Also starring Warren Beatty (last seen in "The Parallax View"), Alden Ehrenreich (last seen in "Hail, Caesar!"), Lily Collins, Matthew Broderick (last seen in "Manchester By the Sea"), Martin Sheen (last seen in "Bobby"), Candice Bergen (last seen in "Bride Wars"), Annette Bening (last seen in "Danny Collins"), Haley Bennett (last seen in "Music and Lyrics"), Dabney Coleman (last seen in "Moonlight Mile"), Alec Baldwin (last seen in "Still Alice"), Paul Schneider (last seen in "Café Society"), Ed Harris (last seen in "Snowpiercer"), Amy Madigan (last seen in "Pollock"), Oliver Platt (last seen in "Chef"), Megan Hilty, Paul Sorvino (last seen in "Reds"), Patrick Fischler (also last seen in "Hail, Caesar!"), Taissa Farmiga, Chace Crawford, Ron Perkins, Peter Mackenzie, Julio Oscar Mechoso (last seen in "The Forger"), Evan O'Toole (last seen in "Wild"), Marshall Bell (last seen in "Hamlet 2"), with cameos from Kyle Bornheimer (last seen in "Hail, Caesar!"), Joshua Malina, Michael Badalucco.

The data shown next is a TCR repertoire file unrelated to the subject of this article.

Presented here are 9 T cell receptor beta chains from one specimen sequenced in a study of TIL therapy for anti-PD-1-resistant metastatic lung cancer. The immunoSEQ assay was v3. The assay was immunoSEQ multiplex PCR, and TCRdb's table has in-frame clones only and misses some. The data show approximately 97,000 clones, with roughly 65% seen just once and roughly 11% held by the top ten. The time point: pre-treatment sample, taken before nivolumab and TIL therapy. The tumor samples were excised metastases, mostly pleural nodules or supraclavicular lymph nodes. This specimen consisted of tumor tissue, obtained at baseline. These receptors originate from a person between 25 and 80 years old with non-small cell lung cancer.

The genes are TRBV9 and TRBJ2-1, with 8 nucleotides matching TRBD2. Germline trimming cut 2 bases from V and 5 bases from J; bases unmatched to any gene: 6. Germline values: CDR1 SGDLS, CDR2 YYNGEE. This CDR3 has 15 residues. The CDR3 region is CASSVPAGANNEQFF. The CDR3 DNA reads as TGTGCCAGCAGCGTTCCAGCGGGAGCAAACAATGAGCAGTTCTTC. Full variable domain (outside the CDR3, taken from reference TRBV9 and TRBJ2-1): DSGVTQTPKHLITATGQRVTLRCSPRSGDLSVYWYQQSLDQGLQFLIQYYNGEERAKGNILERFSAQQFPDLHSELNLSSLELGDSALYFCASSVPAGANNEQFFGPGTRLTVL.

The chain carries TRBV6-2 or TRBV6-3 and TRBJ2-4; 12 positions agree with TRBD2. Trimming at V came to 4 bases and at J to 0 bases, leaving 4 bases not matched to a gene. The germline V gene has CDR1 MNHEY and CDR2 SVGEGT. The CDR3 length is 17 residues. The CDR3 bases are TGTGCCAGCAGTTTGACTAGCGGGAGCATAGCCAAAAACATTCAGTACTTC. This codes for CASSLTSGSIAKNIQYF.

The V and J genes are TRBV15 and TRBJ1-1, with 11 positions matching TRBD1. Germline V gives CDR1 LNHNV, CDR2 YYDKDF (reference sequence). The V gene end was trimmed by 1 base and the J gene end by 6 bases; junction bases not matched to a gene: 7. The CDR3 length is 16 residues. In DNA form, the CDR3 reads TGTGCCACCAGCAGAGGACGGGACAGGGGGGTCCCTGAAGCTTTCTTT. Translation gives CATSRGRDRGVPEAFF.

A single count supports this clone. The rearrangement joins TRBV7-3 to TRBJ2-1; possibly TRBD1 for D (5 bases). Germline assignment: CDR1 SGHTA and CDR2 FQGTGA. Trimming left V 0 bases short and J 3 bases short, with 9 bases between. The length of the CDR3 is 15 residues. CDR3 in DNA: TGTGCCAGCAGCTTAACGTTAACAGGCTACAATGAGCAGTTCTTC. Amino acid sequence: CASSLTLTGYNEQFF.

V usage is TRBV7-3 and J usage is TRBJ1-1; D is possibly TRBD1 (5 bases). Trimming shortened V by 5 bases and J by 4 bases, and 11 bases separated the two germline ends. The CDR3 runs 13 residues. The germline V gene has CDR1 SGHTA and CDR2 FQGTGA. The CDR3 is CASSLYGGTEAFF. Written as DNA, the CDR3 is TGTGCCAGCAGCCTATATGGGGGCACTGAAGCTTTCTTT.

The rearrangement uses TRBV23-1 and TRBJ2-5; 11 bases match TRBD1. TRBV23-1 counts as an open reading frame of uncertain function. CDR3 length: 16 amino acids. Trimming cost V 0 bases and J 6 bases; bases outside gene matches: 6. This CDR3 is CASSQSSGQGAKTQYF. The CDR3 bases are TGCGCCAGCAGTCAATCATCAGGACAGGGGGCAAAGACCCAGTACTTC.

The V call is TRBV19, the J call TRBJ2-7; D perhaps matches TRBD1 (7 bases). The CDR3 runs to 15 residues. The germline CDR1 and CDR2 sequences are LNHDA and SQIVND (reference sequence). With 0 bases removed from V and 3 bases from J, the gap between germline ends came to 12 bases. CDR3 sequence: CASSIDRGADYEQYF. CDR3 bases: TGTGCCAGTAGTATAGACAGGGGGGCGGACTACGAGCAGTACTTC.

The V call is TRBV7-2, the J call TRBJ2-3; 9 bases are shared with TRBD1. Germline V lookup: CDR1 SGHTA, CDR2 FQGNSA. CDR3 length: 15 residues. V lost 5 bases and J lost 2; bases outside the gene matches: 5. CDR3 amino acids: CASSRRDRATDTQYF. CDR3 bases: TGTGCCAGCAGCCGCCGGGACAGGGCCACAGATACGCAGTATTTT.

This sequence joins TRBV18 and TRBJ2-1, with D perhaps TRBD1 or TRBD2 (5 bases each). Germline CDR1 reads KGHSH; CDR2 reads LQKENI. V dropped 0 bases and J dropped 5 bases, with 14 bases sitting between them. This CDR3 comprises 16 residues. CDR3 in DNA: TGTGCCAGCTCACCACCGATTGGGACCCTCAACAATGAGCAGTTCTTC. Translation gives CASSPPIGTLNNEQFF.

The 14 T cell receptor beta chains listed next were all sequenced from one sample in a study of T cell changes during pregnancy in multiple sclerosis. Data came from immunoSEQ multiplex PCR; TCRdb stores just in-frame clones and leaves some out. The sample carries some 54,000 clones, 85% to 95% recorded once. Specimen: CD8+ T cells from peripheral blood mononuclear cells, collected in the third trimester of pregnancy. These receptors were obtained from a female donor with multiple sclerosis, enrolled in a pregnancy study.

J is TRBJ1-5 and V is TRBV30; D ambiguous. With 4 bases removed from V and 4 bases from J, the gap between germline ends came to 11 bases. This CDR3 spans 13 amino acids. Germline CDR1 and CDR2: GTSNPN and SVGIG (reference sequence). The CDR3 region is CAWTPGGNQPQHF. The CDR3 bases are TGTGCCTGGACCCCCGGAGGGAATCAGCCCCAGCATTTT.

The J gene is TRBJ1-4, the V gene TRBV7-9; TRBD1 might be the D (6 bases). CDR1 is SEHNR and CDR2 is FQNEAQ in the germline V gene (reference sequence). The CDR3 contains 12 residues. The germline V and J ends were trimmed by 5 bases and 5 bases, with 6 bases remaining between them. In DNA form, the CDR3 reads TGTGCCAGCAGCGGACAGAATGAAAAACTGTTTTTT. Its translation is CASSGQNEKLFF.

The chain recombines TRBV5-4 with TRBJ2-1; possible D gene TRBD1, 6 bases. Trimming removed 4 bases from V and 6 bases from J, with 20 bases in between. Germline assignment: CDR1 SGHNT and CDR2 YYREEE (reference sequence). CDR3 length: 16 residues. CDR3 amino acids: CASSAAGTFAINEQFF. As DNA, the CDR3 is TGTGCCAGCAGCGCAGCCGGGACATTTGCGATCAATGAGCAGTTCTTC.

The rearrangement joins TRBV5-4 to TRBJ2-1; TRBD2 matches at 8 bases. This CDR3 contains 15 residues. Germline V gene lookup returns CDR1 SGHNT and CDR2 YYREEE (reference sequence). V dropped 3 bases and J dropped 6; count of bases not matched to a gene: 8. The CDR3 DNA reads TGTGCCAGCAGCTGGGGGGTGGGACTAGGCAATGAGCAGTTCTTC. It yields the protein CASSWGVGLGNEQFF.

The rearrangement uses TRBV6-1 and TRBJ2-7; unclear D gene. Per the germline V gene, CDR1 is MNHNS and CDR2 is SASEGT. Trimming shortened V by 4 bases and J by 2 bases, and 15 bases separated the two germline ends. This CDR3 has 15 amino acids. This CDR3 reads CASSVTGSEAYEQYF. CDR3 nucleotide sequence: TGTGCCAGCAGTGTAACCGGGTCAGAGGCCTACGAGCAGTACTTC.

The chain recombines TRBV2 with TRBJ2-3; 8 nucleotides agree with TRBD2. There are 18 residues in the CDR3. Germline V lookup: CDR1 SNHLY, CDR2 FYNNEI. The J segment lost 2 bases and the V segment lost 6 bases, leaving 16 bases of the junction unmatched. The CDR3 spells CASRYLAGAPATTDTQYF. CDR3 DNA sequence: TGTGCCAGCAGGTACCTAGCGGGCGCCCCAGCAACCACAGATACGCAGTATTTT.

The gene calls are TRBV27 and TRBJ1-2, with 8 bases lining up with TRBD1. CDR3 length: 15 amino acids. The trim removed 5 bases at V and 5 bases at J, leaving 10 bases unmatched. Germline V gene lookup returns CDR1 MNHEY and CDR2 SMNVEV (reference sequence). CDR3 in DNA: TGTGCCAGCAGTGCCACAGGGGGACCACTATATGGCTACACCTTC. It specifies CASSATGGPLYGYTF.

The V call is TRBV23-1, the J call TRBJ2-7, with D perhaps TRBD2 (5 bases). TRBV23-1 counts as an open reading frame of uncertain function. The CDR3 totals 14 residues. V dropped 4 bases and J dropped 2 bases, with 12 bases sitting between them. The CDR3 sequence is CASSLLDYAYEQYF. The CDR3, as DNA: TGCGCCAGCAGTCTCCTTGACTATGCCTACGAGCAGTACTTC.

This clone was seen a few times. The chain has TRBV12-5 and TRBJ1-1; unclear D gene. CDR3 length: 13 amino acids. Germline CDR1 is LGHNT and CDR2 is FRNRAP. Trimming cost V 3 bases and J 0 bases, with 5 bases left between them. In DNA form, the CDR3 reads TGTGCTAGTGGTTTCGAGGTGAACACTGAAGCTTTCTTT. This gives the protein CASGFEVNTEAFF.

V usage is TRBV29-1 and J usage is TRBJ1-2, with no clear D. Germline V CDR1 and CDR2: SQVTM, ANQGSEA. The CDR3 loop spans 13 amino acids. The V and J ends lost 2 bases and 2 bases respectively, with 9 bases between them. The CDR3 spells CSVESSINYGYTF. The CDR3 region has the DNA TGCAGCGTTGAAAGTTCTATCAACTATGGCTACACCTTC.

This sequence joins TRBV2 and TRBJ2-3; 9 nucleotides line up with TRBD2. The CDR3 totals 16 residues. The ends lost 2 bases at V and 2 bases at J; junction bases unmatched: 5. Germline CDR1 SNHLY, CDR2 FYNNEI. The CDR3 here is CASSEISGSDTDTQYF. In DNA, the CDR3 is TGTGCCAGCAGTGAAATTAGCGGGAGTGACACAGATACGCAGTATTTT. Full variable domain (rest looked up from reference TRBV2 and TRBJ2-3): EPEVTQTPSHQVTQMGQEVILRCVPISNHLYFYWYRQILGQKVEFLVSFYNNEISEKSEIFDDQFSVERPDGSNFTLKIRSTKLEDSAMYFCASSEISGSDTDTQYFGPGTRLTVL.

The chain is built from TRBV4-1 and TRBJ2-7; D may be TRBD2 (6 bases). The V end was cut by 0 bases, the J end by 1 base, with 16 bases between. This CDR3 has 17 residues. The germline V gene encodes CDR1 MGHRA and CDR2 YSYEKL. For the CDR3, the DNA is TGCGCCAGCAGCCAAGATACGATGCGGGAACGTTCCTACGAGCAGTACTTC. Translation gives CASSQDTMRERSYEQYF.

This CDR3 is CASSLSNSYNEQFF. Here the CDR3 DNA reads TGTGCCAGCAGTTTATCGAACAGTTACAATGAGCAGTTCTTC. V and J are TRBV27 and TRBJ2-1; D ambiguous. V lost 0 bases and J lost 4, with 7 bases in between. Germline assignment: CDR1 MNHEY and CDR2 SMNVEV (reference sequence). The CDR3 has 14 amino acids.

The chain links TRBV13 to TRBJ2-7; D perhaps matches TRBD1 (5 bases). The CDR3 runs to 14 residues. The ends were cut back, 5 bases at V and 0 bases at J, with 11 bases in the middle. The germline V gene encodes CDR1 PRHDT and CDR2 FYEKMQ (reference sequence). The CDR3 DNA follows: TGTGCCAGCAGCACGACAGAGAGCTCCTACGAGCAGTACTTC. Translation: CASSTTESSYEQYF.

RATING: 4 out of 10 body doubles